They found that Stanford had at least 289 Olympians, followed by UCLA with 277, USC with 251 and Cal with 212.

Stanford and UCLA tied for the most Summer Olympians with 280.

The most Winter Olympians? The University of Minnesota with 93, more than two-thirds being hockey players.

Ivy League schools Harvard and Yale dominated the early editions of the Summer and Winter Olympics.

But USC topped the list at every Summer Games from 1928 through 1964 (tied with Cal in 1948). UCLA’s run went from 1968 through 2004. Stanford had the most in 2008, 2012 and 2016.

In Winter Olympics, the University of Utah topped the 2002 and 2006 teams, followed by Utah’s Westminster College in 2010 and 2014. Many skiers and snowboarders who train in Park City take classes at those two schools.

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Andre Ward, last U.S. man to win Olympic boxing gold, retires

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Andre Ward, the only U.S. male boxer to win Olympic gold in the last 20 years, is walking away from the sport at the top of his game.

Undefeated. A world champion. Arguably the world’s best pound-for-pound fighter.

“All I want to be is an Olympic champion. All I want to be is a world champion. I did it,” a voice appearing to be Ward’s said in an online video.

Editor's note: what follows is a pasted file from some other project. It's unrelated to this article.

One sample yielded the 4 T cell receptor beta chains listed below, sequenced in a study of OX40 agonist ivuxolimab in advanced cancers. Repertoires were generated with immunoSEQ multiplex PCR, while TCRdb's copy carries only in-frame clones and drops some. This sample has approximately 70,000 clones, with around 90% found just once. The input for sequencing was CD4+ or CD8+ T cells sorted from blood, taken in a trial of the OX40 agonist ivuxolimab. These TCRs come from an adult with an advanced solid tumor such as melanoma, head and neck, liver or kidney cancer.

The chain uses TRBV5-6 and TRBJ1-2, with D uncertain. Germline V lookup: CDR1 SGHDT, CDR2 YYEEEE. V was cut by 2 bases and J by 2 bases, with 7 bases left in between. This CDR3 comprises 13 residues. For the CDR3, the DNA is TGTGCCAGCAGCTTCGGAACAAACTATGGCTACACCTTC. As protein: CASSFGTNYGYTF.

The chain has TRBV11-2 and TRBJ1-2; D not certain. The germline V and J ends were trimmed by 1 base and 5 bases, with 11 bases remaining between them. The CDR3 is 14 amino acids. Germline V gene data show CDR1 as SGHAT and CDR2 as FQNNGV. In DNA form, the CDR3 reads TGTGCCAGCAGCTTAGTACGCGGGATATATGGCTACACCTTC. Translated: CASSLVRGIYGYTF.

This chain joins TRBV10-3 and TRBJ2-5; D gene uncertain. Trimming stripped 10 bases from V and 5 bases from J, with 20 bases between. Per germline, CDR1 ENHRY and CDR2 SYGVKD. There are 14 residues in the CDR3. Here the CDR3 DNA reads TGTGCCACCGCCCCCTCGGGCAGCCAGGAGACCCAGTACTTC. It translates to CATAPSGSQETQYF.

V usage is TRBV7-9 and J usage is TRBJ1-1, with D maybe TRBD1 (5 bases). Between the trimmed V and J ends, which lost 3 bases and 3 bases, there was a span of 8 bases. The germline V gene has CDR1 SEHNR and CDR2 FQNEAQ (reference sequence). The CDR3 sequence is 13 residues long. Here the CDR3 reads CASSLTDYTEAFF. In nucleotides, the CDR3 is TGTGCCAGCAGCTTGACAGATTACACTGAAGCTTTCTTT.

Today is the first day since 1952 that there are zero active male U.S. Olympic champion boxers. Claressa Shields, gold medalist in London and Rio, is now a professional fighter.

Ward, 33, ended his career without a loss since the age of 13 but said the cumulative effect of boxing for 23 years started to wear on his body. He no longer had the desire to prepare the way he used to.

“My goal has always been to walk away from this sport and to retire from the sport and to not let the sport retire me,” Ward, nicknamed S.O.G. “Son of God,” said on ESPN. “I have that opportunity today.

“I know it’s time. I’ve studied retirements. … How they walked away, who came back and all these different things. I’ve talked to a lot of guys, and they’ve always told me, you’re just going to know when it’s time. Nobody else will know but you.”

At the Athens Olympics, Ward fought in memory of his father, who died of a heart attack in his sleep at age 45, two years before the Games. He blew a kiss to the roof on the medal podium.

“In the second round, I got thumbed in my eyes, and I saw a double [vision],” Ward said on NBC after the gold-medal bout. “I never experienced nothing like that before.”

Ward turned pro and went 32-0, winning eight world titles.

His last fight was a June 17 TKO of Russian Sergey Kovalev to retain his WBA, IBF and WBO light heavyweight titles.

“I want to be clear – I am leaving because my body can no longer put up with the rigors of the sport and therefore my desire to fight is no longer there,” Ward said in a statement on his website. “If I cannot give my family, my team, and the fans everything that I have, then I should no longer be fighting.”